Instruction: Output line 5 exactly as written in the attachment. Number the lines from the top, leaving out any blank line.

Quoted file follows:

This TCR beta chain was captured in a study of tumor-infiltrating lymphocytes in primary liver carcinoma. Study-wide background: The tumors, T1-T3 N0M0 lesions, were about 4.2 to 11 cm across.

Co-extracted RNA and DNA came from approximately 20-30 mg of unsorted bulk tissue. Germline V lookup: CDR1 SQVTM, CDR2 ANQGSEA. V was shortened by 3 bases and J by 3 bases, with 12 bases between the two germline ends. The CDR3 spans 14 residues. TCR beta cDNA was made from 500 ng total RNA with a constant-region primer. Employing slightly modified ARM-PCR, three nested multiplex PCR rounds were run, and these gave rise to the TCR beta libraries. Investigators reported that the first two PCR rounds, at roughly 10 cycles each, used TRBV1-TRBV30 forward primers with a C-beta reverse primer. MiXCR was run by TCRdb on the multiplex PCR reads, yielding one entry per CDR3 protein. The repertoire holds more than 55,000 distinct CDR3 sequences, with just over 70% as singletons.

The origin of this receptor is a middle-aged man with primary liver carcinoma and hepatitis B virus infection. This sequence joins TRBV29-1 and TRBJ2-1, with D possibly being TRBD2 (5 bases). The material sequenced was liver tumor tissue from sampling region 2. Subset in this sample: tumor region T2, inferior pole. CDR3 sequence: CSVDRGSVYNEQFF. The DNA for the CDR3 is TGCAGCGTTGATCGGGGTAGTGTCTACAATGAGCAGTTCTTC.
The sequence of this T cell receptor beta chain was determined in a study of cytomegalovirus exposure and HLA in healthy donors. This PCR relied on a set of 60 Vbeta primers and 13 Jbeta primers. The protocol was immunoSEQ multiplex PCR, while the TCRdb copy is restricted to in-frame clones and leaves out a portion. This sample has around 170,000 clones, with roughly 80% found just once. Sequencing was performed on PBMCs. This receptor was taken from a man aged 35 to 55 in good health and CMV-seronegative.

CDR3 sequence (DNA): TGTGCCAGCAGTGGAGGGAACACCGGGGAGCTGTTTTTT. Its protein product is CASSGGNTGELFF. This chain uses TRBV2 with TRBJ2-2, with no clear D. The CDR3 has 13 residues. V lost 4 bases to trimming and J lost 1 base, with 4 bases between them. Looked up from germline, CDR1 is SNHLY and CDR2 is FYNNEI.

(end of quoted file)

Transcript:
CDR3 sequence (DNA): TGTGCCAGCAGTGGAGGGAACACCGGGGAGCTGTTTTTT. Its protein product is CASSGGNTGELFF. This chain uses TRBV2 with TRBJ2-2, with no clear D. The CDR3 has 13 residues. V lost 4 bases to trimming and J lost 1 base, with 4 bases between them. Looked up from germline, CDR1 is SNHLY and CDR2 is FYNNEI.